When I first heard the term “Thanksgivukkah”—the convergence of Chanukah and Thanksgiving—and that it was happening this year, I must admit that I became a little anxious because it brought back some of my interfaith marriage insecurities that I thought were long gone. I thought Thanksgivukkah might throw a wrench in the interfaith plan we’ve perfected over the years. My husband, Matt, and I have been pretty good at coexisting with each other’s in-laws (really, it has been passive conversations around one another’s holidays and religion). But this year, the Pilgrims and the Maccabees are staring us straight in the face.
Years before we had children, Matt and I were at a crossroads in our relationship, so we participated in the Reform Jewish Outreach Boston’s “Yours, Mine & Ours (YMO) program. This small group facilitated discussion, helped us lay our dilemmas out on the table and discuss them in a safe, nonjudgmental environment. In reality, the majority of what held us back was my insecuritiesabout dating someone who was not Jewish. My family wasn’t on board with it at the time. In fact, my grandmother stopped speaking to me for a year and, deep down, I really wanted to raise a Jewish family. Luckily, through YMO and discussions outside of the class, Matt and I were able to move beyond these issues.
We agreed to avoid any holiday conflicts and spend Thanksgiving with my in-laws in Seattle and Christmas/Chanukah with my parents in Florida. The decision was made easier by the fact that it’s sunnier and 15 degrees warmer in Florida than in Seattle! But this arrangement also avoids any awkward situations, especially around traditional Christmas festivities. My in-laws really want to send Christmas presents, but they graciously wrap them in Chanukah paper, so it’s a win-win all around.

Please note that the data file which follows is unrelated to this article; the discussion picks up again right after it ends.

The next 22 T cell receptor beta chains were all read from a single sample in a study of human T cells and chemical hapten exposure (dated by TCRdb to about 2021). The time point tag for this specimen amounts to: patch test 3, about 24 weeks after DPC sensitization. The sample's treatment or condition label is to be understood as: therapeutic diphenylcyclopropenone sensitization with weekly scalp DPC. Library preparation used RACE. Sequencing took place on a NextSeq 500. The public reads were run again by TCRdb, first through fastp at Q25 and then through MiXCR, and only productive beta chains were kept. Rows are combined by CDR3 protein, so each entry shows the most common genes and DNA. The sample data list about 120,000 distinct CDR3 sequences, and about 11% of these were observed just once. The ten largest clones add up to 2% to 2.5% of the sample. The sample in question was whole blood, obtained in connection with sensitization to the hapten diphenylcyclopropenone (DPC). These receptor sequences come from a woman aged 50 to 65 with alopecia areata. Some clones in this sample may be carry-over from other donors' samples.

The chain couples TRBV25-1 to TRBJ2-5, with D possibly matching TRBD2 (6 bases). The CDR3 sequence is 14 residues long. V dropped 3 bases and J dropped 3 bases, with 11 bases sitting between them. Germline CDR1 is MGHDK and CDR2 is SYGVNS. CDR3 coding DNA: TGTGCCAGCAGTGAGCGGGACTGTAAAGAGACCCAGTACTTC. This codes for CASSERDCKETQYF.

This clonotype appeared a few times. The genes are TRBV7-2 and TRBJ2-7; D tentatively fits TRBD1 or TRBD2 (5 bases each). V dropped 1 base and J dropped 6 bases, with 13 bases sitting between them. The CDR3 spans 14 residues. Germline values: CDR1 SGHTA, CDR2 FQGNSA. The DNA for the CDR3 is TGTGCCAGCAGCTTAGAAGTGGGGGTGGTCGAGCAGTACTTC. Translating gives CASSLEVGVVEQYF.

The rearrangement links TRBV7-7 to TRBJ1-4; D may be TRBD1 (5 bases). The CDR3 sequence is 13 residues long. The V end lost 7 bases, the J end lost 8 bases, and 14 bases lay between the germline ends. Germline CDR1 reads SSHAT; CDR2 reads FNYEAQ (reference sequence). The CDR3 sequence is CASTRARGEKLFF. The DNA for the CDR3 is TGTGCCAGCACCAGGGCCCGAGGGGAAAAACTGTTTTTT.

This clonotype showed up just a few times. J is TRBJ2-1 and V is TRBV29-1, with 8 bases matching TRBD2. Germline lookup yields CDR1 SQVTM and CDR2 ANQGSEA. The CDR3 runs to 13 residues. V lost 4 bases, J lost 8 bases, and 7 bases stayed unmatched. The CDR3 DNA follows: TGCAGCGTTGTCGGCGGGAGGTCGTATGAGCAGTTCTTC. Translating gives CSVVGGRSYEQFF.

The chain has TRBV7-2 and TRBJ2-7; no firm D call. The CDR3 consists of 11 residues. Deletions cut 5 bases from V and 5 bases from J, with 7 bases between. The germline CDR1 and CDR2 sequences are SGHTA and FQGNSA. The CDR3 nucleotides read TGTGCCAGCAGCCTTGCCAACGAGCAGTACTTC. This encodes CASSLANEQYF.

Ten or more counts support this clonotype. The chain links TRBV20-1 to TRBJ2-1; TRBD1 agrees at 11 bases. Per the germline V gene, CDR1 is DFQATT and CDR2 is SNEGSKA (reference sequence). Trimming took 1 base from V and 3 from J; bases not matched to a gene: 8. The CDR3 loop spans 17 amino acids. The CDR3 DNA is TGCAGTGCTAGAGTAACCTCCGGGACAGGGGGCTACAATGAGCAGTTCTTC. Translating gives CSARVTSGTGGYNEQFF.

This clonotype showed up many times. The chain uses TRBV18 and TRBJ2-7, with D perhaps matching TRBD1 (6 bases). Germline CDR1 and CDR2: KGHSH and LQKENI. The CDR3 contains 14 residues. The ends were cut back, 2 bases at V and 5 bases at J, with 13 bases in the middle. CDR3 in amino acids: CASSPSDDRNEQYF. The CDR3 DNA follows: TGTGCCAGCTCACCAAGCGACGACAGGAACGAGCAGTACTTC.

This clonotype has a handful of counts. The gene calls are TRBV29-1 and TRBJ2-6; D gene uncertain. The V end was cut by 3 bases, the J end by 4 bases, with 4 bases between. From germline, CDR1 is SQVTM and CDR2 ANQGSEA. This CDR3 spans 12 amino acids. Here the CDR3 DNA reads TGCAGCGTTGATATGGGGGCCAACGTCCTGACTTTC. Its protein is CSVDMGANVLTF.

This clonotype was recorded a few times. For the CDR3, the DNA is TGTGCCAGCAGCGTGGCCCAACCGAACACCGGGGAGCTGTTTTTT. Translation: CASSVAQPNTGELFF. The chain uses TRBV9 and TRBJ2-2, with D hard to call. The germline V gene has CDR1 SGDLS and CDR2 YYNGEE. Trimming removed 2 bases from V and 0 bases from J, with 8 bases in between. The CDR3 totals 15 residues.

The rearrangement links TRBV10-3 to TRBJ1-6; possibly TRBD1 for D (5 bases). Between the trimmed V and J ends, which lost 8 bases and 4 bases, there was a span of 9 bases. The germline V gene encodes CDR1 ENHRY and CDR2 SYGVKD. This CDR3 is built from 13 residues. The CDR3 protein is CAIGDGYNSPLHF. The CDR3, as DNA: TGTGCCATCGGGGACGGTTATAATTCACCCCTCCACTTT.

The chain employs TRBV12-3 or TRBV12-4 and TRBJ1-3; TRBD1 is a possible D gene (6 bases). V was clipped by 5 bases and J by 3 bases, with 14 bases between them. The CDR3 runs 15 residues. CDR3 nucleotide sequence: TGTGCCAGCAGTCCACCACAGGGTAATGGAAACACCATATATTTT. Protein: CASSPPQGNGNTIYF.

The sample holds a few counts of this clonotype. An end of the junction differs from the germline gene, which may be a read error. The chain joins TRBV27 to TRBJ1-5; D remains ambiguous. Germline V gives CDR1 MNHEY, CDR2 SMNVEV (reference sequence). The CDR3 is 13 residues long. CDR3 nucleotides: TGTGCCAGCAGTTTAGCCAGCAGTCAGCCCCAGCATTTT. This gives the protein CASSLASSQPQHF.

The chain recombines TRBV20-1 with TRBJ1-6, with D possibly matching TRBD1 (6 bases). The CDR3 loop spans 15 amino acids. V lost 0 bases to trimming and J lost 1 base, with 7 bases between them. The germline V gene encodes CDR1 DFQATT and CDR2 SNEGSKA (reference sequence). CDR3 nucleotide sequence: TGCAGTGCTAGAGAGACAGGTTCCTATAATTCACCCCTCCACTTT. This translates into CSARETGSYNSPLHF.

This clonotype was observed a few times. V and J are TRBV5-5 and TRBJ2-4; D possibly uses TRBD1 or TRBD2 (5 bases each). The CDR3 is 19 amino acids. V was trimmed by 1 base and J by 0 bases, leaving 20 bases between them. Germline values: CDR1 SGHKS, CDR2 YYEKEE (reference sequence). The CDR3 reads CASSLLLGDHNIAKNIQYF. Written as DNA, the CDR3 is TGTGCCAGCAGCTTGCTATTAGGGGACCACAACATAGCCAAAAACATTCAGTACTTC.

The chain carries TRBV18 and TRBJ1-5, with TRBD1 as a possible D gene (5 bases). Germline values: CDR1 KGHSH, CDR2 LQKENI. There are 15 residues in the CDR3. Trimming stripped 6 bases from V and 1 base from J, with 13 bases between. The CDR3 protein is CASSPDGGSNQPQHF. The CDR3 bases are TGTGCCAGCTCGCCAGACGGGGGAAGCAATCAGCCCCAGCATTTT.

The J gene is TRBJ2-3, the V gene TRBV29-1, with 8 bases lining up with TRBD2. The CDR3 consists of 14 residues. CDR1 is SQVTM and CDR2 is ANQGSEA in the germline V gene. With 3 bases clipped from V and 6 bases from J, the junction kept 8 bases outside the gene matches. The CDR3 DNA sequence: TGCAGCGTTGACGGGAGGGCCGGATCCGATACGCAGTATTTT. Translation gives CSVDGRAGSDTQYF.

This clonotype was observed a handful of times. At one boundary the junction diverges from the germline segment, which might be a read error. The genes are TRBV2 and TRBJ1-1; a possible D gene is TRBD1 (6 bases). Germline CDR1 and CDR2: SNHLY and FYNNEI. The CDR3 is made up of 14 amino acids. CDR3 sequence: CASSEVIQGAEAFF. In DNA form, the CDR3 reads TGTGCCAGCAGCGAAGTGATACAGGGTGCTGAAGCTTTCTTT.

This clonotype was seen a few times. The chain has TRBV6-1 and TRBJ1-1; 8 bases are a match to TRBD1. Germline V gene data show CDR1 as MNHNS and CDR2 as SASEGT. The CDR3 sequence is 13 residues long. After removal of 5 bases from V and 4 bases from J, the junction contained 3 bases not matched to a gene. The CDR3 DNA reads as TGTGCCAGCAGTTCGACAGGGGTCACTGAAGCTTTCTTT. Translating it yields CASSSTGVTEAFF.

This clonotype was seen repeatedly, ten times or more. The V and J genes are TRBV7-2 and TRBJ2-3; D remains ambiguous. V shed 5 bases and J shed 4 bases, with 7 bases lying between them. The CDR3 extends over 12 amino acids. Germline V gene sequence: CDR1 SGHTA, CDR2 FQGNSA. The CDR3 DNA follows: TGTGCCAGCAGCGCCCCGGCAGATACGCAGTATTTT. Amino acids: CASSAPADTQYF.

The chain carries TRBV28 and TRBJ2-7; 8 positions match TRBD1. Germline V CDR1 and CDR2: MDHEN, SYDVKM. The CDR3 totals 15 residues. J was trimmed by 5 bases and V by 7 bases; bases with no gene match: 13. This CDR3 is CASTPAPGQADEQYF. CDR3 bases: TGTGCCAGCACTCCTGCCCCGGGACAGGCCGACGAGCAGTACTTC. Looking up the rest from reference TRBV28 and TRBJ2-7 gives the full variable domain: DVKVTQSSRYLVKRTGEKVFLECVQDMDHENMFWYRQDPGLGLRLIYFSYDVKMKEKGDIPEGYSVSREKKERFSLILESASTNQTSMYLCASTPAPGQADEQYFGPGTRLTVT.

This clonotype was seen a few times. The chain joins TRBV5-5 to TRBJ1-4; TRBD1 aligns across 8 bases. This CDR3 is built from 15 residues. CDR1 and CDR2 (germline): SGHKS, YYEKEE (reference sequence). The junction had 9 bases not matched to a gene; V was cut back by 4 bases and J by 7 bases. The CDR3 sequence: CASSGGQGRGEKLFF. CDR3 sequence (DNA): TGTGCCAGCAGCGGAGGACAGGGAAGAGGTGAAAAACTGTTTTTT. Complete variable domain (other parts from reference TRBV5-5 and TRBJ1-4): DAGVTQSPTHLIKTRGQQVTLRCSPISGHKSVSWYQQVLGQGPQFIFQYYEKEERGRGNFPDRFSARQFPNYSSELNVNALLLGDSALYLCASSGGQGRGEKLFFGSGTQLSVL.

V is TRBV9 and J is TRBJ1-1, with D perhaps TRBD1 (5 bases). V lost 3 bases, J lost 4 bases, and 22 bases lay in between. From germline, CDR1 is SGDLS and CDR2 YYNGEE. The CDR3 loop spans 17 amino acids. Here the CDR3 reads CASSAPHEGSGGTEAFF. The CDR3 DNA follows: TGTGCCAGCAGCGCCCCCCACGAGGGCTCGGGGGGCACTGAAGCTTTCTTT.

This turkey of a dilemma is new territory for our family. What if my in-laws were uncomfortable with celebrating Chanukah? Are we diluting the way we would observe Chanukah, especially since we would probably go to a Chanukah party in Boston or light the candles every night? I don’t want them to feel like we are pushing our holiday on them, especially since we are in their home. I want to pay the same respect to my in-laws as they have to me over the years and not force Chanukah upon them.
But I got over my fears when I realized how amazing this once-in-a-lifetime occurrence really is (unless we live for another 70,000 years!). It can also be a great educational opportunity for older kids. As it turns out, my in-laws (including my sister-in-law, her husband and their children) are so excited about Thanksgivukkah they can hardly contain themselves either! My sister-in-law and I are already discussing the menu thanks to all of the Thanksgivukkah-inspired recipes available online.
For a craft idea, I purchased two menurkeys (menorahs shaped like turkeys) that will be shipped to my mother-in-law’s house. The plan is to get all of the cousins together with some oil-based paints and decorate them, and light them for the eight nights we’ll be in Seattle. You want to know the best part? They’ll finally learn what a tchotchke is, since we’ll be leaving one menurkey as a souvenir!
Truthfully, there are similarities about the two holidays: religious freedom, being thankful and more. My almost 3-year-old son won’t grasp it; he’s just too young. But he’ll enjoy painting the menurkey, lighting (and blowing out!) the candles and eating the chocolate gelt. His cousins are a little older and will certainly understand it. This is their first experience with Chanukah at home, and they are really excited to be celebrating “our holiday” with us. Hopefully we can make a tradition out of it. Even if Chanukah won’t land on Thanksgiving for another 70,000 years, who says we can’t light a candle or play dreidel every year? We can start a new family tradition!
Find more tips for celebrating Thanksgivukkah as an interfaith family here.
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